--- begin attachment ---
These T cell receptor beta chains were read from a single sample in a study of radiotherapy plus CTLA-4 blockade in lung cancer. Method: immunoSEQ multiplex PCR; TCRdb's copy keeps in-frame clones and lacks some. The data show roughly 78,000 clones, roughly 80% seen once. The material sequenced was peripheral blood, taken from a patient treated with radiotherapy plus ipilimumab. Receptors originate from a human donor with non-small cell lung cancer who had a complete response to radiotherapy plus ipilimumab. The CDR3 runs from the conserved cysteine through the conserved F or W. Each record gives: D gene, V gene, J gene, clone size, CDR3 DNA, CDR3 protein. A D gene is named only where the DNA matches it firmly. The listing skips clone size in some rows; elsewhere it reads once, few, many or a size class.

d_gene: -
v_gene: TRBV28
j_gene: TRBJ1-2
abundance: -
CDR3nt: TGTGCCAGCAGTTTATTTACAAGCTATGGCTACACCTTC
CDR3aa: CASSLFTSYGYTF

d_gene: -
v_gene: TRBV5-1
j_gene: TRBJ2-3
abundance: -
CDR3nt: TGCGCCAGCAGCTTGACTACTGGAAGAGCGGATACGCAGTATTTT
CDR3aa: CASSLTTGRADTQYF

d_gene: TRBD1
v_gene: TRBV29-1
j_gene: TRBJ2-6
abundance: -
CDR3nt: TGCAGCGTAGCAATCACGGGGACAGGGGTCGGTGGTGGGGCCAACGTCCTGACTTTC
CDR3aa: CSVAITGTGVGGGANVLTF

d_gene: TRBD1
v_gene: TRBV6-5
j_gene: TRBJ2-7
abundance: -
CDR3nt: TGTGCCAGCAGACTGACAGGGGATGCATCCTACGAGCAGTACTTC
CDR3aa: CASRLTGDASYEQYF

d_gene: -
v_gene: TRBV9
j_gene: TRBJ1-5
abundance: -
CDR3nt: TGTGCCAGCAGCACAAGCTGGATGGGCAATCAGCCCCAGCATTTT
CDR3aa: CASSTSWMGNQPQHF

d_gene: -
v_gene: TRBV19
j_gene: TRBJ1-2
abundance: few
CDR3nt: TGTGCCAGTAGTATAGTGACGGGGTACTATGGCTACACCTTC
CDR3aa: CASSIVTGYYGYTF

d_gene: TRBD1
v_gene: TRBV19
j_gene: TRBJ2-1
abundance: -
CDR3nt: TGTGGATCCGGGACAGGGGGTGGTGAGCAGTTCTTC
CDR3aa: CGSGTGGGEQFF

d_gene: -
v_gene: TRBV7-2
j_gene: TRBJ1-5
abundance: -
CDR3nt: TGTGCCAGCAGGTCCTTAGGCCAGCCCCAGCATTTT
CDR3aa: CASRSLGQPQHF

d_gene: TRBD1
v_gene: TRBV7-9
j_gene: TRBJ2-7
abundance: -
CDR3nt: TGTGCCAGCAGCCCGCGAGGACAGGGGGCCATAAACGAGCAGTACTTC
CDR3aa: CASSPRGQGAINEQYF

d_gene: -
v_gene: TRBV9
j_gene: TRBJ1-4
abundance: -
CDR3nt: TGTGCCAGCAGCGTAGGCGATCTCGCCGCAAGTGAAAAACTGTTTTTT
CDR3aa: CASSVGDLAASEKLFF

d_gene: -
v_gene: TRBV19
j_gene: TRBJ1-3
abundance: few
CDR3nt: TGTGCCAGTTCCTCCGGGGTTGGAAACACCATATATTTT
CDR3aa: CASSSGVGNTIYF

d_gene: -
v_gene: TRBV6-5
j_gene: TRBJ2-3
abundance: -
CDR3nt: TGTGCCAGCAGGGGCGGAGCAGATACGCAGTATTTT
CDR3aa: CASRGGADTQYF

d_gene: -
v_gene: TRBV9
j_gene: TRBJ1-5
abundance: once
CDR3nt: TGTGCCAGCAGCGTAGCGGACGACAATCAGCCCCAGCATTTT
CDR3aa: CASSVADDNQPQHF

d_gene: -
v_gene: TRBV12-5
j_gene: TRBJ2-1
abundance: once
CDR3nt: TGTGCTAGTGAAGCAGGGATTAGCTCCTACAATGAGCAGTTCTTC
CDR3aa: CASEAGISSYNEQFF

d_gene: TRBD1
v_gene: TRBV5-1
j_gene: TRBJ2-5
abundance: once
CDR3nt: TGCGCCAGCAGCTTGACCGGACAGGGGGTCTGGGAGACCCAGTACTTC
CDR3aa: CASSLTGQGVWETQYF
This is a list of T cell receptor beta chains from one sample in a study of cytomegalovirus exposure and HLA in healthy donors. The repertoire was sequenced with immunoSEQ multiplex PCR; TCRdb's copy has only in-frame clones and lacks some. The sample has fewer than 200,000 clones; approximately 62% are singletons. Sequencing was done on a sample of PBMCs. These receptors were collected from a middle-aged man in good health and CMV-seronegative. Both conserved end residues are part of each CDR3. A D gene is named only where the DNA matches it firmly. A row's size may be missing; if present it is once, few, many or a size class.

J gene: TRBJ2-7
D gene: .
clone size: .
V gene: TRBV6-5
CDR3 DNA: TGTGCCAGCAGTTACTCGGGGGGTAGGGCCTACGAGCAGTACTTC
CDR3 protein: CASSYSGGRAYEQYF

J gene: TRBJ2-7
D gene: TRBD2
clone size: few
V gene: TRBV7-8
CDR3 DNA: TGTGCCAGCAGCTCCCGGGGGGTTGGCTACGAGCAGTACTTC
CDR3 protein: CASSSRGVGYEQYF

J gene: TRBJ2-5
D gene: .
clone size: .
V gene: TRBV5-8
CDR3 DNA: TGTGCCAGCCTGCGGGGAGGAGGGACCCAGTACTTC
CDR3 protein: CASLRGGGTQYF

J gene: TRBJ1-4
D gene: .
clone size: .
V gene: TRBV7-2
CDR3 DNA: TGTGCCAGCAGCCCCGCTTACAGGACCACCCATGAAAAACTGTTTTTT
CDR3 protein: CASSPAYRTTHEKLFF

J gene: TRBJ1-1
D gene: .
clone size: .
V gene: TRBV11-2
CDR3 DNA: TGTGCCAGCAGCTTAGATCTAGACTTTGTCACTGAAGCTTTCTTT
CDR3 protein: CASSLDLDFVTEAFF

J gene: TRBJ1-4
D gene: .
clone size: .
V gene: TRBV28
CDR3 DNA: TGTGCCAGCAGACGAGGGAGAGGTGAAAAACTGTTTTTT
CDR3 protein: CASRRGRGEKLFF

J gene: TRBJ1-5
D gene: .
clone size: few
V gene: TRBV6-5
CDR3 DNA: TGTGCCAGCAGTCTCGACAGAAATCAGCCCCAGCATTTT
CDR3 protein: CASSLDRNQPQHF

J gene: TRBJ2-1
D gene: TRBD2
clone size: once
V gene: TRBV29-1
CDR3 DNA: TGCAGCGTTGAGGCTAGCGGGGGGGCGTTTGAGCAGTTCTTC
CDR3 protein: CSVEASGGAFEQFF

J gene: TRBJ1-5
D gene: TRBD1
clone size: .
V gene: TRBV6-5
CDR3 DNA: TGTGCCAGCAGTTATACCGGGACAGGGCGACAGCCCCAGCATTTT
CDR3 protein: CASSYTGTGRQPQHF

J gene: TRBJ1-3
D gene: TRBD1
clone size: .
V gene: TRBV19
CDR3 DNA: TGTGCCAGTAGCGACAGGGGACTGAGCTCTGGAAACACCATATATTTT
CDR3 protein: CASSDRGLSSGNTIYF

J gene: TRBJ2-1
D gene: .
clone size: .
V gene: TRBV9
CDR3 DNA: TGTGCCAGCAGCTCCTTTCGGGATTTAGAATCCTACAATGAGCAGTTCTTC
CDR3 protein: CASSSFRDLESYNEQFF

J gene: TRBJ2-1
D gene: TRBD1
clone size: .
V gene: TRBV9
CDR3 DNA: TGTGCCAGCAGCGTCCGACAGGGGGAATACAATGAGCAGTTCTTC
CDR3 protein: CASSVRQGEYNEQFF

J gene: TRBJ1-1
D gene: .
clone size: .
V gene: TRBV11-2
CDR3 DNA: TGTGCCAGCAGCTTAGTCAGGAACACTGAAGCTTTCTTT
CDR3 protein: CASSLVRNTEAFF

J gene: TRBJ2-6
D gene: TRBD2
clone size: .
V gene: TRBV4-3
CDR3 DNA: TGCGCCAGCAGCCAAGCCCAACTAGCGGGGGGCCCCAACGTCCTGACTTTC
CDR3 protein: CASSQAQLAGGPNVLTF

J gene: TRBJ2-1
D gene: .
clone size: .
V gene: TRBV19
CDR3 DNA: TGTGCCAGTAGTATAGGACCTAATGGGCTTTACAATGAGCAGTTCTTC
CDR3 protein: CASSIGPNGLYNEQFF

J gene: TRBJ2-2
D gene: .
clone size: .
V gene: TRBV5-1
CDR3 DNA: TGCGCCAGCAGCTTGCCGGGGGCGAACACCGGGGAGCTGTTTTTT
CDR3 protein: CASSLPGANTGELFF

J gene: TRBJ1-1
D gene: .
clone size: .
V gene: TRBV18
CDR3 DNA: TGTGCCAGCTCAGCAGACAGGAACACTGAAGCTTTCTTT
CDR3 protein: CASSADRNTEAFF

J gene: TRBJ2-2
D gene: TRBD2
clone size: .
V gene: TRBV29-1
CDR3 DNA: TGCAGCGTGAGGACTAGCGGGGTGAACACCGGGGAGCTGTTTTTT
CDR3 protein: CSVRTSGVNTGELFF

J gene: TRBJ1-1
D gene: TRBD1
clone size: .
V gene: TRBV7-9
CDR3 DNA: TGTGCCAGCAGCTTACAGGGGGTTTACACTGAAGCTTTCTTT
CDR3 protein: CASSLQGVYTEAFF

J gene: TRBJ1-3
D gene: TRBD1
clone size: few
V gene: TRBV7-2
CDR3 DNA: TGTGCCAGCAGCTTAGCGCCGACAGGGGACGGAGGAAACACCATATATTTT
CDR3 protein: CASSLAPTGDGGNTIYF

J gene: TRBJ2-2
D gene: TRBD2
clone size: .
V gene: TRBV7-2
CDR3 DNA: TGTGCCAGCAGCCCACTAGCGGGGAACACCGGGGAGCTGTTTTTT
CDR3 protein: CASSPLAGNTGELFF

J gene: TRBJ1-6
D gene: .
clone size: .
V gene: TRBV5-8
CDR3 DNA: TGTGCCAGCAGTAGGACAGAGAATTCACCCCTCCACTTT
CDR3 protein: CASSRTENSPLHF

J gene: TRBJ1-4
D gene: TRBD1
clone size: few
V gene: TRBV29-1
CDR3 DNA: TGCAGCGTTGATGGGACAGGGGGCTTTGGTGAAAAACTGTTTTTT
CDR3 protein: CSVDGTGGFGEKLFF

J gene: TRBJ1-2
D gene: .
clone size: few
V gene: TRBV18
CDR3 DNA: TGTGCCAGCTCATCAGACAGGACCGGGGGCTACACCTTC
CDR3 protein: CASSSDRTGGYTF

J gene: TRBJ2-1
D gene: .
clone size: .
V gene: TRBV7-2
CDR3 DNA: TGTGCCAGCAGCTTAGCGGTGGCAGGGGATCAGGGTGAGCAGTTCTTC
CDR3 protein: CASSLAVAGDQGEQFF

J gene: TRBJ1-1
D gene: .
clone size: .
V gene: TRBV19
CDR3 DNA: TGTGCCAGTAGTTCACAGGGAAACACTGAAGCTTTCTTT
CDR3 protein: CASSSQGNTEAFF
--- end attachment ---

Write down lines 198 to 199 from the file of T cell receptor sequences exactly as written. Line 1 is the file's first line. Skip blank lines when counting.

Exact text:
V gene: TRBV29-1
CDR3 DNA: TGCAGCGTGAGGACTAGCGGGGTGAACACCGGGGAGCTGTTTTTT